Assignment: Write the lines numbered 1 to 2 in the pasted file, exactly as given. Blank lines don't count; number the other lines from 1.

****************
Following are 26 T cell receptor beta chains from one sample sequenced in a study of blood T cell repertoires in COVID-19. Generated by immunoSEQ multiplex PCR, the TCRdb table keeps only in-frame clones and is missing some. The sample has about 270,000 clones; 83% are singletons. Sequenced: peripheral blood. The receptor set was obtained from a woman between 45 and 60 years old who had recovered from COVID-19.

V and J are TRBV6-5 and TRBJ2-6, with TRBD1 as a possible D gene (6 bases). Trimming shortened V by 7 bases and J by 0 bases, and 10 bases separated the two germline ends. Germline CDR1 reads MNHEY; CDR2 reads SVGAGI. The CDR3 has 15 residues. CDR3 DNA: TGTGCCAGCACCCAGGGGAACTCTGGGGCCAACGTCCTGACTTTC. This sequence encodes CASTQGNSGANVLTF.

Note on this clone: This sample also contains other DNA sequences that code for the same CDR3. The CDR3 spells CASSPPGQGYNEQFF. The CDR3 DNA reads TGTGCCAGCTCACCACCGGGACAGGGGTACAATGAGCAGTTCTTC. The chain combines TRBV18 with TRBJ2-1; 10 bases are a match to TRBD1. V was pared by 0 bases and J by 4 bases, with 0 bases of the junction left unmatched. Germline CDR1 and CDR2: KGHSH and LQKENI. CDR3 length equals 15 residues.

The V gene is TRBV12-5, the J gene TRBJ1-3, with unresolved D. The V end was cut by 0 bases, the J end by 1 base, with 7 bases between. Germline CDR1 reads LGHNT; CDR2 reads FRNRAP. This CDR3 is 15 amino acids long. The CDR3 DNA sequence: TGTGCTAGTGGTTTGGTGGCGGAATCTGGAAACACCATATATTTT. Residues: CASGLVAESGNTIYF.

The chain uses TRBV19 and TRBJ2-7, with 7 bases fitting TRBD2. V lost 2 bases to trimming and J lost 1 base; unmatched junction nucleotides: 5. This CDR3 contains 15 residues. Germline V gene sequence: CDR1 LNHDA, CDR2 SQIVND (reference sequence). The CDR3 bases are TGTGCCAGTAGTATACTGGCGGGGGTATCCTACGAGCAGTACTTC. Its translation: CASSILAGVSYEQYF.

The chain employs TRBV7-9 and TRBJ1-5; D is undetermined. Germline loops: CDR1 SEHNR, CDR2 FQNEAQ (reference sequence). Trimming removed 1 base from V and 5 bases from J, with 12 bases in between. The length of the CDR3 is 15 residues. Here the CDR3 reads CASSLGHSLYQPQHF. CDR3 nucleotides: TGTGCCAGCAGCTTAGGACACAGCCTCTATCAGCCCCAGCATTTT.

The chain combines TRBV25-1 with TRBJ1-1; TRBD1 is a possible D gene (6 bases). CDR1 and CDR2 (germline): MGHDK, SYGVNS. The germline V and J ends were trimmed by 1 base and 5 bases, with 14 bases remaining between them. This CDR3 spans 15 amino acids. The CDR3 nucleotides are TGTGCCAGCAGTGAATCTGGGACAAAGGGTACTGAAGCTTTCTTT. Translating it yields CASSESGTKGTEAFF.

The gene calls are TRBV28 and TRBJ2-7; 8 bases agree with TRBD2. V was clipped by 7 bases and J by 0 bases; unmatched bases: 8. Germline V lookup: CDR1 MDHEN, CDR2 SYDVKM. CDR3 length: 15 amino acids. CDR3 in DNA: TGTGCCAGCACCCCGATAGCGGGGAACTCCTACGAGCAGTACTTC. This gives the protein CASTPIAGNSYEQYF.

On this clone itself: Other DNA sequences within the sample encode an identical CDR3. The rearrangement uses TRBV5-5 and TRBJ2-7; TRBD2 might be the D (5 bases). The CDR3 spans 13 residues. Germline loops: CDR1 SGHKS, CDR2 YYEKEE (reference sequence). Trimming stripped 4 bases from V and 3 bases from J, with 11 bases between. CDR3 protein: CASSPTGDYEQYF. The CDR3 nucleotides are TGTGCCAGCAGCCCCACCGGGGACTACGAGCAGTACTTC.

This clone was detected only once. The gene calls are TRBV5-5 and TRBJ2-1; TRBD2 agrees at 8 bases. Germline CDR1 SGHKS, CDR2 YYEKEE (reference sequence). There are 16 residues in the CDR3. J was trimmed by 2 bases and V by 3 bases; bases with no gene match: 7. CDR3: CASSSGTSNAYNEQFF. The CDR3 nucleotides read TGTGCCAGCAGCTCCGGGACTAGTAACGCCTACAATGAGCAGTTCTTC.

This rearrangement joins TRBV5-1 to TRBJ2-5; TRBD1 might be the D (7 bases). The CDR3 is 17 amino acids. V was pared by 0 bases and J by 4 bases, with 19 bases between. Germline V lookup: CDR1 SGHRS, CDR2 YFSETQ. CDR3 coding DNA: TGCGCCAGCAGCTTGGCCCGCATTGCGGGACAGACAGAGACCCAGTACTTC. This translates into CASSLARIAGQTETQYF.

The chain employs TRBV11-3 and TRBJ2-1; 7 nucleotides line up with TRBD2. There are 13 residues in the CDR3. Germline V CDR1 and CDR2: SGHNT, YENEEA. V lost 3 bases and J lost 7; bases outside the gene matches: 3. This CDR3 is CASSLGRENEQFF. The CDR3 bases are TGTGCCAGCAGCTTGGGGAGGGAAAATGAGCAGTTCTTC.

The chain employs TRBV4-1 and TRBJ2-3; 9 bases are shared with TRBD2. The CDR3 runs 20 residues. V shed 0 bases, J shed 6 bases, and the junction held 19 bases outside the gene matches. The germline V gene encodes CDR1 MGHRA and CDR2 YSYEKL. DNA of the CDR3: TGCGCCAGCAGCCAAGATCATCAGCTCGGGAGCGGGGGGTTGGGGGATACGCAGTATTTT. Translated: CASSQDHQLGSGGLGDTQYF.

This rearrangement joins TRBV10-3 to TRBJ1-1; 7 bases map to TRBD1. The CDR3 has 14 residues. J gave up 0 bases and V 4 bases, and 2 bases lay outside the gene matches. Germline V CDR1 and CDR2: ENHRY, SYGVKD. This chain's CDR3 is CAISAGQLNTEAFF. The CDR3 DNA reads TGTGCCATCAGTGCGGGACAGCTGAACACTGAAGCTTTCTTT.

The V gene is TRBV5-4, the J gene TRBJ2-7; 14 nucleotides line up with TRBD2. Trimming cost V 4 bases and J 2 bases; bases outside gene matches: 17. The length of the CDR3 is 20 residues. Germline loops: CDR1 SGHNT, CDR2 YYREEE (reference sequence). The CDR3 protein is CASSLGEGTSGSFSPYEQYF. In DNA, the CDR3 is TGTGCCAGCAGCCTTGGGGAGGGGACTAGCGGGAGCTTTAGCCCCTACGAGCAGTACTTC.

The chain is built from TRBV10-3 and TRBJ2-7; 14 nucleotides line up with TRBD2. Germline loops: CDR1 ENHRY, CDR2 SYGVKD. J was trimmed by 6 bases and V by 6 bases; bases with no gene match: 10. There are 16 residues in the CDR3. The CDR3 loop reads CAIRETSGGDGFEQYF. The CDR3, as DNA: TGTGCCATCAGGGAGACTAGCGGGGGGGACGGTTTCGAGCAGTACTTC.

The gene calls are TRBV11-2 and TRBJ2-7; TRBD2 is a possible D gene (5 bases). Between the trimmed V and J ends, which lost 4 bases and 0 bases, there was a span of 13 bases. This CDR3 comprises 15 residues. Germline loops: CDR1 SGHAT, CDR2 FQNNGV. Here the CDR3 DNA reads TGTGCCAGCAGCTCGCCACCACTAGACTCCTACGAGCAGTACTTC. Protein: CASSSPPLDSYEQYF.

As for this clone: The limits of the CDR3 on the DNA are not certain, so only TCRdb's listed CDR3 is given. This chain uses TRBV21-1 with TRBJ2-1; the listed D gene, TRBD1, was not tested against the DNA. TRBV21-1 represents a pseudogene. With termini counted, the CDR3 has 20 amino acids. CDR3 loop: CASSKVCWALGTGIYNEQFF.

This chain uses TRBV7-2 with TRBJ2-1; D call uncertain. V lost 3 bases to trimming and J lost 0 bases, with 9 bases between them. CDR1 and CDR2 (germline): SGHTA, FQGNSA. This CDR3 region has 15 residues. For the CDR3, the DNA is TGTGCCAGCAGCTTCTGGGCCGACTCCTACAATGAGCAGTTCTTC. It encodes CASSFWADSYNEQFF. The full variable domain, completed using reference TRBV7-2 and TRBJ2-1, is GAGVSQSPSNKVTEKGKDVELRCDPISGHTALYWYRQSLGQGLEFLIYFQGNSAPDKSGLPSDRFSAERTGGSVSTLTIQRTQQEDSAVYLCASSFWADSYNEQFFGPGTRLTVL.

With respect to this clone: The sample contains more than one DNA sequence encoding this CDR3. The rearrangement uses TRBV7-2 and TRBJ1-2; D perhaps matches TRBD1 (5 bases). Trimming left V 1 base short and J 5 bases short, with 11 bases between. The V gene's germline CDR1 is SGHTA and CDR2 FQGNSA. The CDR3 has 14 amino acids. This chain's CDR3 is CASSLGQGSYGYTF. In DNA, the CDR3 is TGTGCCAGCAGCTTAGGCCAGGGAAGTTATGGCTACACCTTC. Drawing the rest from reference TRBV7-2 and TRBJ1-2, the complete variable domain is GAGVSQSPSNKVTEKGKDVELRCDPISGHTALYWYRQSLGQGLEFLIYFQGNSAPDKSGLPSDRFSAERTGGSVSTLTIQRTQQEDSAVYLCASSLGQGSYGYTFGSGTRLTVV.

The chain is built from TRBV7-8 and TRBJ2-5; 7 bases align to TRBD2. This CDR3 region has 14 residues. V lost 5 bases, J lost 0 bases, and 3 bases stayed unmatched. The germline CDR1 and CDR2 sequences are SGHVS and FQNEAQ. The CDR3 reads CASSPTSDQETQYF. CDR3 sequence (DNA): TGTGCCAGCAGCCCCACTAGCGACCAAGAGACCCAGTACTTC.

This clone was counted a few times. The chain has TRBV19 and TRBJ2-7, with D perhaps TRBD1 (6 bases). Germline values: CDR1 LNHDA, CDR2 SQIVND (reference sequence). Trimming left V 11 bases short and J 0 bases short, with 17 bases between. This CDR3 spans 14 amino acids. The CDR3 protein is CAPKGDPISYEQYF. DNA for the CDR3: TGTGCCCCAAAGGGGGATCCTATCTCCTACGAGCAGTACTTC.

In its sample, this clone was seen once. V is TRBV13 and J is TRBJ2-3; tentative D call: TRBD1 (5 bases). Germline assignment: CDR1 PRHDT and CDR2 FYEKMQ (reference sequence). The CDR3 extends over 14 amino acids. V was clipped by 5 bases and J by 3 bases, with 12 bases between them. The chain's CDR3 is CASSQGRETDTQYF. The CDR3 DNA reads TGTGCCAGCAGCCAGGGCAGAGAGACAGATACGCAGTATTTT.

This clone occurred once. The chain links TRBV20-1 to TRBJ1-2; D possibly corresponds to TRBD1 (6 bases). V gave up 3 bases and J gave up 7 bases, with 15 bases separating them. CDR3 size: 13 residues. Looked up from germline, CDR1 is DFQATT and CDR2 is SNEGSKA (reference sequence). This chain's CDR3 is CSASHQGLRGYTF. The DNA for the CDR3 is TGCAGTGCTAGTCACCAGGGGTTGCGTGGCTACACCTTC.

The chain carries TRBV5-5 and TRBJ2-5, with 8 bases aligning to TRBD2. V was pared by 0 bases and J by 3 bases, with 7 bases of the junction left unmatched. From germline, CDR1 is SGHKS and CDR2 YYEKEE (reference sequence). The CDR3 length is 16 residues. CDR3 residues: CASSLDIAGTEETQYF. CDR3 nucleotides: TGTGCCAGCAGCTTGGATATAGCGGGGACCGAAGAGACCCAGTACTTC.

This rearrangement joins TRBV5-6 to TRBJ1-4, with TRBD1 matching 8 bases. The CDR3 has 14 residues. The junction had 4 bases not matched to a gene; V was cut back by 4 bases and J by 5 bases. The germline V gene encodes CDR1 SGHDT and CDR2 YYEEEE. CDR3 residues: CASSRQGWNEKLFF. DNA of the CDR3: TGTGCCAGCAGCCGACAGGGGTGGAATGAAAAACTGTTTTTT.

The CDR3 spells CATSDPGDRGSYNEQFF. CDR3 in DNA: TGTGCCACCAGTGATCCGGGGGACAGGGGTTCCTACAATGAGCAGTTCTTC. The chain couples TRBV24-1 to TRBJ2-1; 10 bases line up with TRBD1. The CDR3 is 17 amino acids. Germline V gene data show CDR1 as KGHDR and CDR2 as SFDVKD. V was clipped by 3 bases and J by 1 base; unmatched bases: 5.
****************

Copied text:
Following are 26 T cell receptor beta chains from one sample sequenced in a study of blood T cell repertoires in COVID-19. Generated by immunoSEQ multiplex PCR, the TCRdb table keeps only in-frame clones and is missing some. The sample has about 270,000 clones; 83% are singletons. Sequenced: peripheral blood. The receptor set was obtained from a woman between 45 and 60 years old who had recovered from COVID-19.

V and J are TRBV6-5 and TRBJ2-6, with TRBD1 as a possible D gene (6 bases). Trimming shortened V by 7 bases and J by 0 bases, and 10 bases separated the two germline ends. Germline CDR1 reads MNHEY; CDR2 reads SVGAGI. The CDR3 has 15 residues. CDR3 DNA: TGTGCCAGCACCCAGGGGAACTCTGGGGCCAACGTCCTGACTTTC. This sequence encodes CASTQGNSGANVLTF.